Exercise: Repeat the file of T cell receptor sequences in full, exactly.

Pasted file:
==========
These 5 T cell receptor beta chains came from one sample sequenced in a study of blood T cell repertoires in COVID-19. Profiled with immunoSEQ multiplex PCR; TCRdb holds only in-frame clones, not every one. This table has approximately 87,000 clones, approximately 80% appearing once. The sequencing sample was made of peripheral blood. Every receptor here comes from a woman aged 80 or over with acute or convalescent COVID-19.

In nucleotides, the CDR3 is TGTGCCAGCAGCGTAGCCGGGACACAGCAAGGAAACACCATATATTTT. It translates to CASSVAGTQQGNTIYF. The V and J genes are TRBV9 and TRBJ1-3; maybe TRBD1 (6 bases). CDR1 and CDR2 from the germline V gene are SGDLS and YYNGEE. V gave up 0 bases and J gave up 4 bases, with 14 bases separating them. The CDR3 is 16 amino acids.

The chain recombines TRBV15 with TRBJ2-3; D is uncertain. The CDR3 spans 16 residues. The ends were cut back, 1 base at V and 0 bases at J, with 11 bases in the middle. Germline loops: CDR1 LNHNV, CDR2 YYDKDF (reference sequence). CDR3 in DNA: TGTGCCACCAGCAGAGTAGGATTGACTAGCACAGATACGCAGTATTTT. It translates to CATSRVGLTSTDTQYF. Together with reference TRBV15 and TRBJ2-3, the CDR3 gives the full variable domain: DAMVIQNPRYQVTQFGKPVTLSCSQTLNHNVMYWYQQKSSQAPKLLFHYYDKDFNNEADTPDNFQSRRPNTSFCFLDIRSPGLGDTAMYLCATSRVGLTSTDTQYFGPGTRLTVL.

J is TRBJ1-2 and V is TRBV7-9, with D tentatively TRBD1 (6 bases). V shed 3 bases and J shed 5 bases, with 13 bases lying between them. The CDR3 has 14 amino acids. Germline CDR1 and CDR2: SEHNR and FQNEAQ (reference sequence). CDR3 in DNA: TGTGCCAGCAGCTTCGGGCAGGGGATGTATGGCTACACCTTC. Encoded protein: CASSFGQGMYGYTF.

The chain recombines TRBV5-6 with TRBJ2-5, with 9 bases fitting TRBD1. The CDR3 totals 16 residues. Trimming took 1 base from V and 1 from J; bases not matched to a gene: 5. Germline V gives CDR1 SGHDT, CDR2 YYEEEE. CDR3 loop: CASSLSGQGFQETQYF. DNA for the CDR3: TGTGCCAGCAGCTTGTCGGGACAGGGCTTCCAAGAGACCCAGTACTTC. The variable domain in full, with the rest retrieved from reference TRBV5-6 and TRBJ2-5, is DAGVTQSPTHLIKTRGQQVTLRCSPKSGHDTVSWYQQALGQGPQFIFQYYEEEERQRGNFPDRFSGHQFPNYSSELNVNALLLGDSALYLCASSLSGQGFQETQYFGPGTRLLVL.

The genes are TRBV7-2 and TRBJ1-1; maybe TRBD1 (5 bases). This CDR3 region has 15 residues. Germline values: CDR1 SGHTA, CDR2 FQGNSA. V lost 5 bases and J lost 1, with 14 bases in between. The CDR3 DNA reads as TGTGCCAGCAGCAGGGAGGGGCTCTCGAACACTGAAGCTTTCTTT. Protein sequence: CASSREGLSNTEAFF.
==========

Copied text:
These 5 T cell receptor beta chains came from one sample sequenced in a study of blood T cell repertoires in COVID-19. Profiled with immunoSEQ multiplex PCR; TCRdb holds only in-frame clones, not every one. This table has approximately 87,000 clones, approximately 80% appearing once. The sequencing sample was made of peripheral blood. Every receptor here comes from a woman aged 80 or over with acute or convalescent COVID-19.

In nucleotides, the CDR3 is TGTGCCAGCAGCGTAGCCGGGACACAGCAAGGAAACACCATATATTTT. It translates to CASSVAGTQQGNTIYF. The V and J genes are TRBV9 and TRBJ1-3; maybe TRBD1 (6 bases). CDR1 and CDR2 from the germline V gene are SGDLS and YYNGEE. V gave up 0 bases and J gave up 4 bases, with 14 bases separating them. The CDR3 is 16 amino acids.

The chain recombines TRBV15 with TRBJ2-3; D is uncertain. The CDR3 spans 16 residues. The ends were cut back, 1 base at V and 0 bases at J, with 11 bases in the middle. Germline loops: CDR1 LNHNV, CDR2 YYDKDF (reference sequence). CDR3 in DNA: TGTGCCACCAGCAGAGTAGGATTGACTAGCACAGATACGCAGTATTTT. It translates to CATSRVGLTSTDTQYF. Together with reference TRBV15 and TRBJ2-3, the CDR3 gives the full variable domain: DAMVIQNPRYQVTQFGKPVTLSCSQTLNHNVMYWYQQKSSQAPKLLFHYYDKDFNNEADTPDNFQSRRPNTSFCFLDIRSPGLGDTAMYLCATSRVGLTSTDTQYFGPGTRLTVL.

J is TRBJ1-2 and V is TRBV7-9, with D tentatively TRBD1 (6 bases). V shed 3 bases and J shed 5 bases, with 13 bases lying between them. The CDR3 has 14 amino acids. Germline CDR1 and CDR2: SEHNR and FQNEAQ (reference sequence). CDR3 in DNA: TGTGCCAGCAGCTTCGGGCAGGGGATGTATGGCTACACCTTC. Encoded protein: CASSFGQGMYGYTF.

The chain recombines TRBV5-6 with TRBJ2-5, with 9 bases fitting TRBD1. The CDR3 totals 16 residues. Trimming took 1 base from V and 1 from J; bases not matched to a gene: 5. Germline V gives CDR1 SGHDT, CDR2 YYEEEE. CDR3 loop: CASSLSGQGFQETQYF. DNA for the CDR3: TGTGCCAGCAGCTTGTCGGGACAGGGCTTCCAAGAGACCCAGTACTTC. The variable domain in full, with the rest retrieved from reference TRBV5-6 and TRBJ2-5, is DAGVTQSPTHLIKTRGQQVTLRCSPKSGHDTVSWYQQALGQGPQFIFQYYEEEERQRGNFPDRFSGHQFPNYSSELNVNALLLGDSALYLCASSLSGQGFQETQYFGPGTRLLVL.

The genes are TRBV7-2 and TRBJ1-1; maybe TRBD1 (5 bases). This CDR3 region has 15 residues. Germline values: CDR1 SGHTA, CDR2 FQGNSA. V lost 5 bases and J lost 1, with 14 bases in between. The CDR3 DNA reads as TGTGCCAGCAGCAGGGAGGGGCTCTCGAACACTGAAGCTTTCTTT. Protein sequence: CASSREGLSNTEAFF.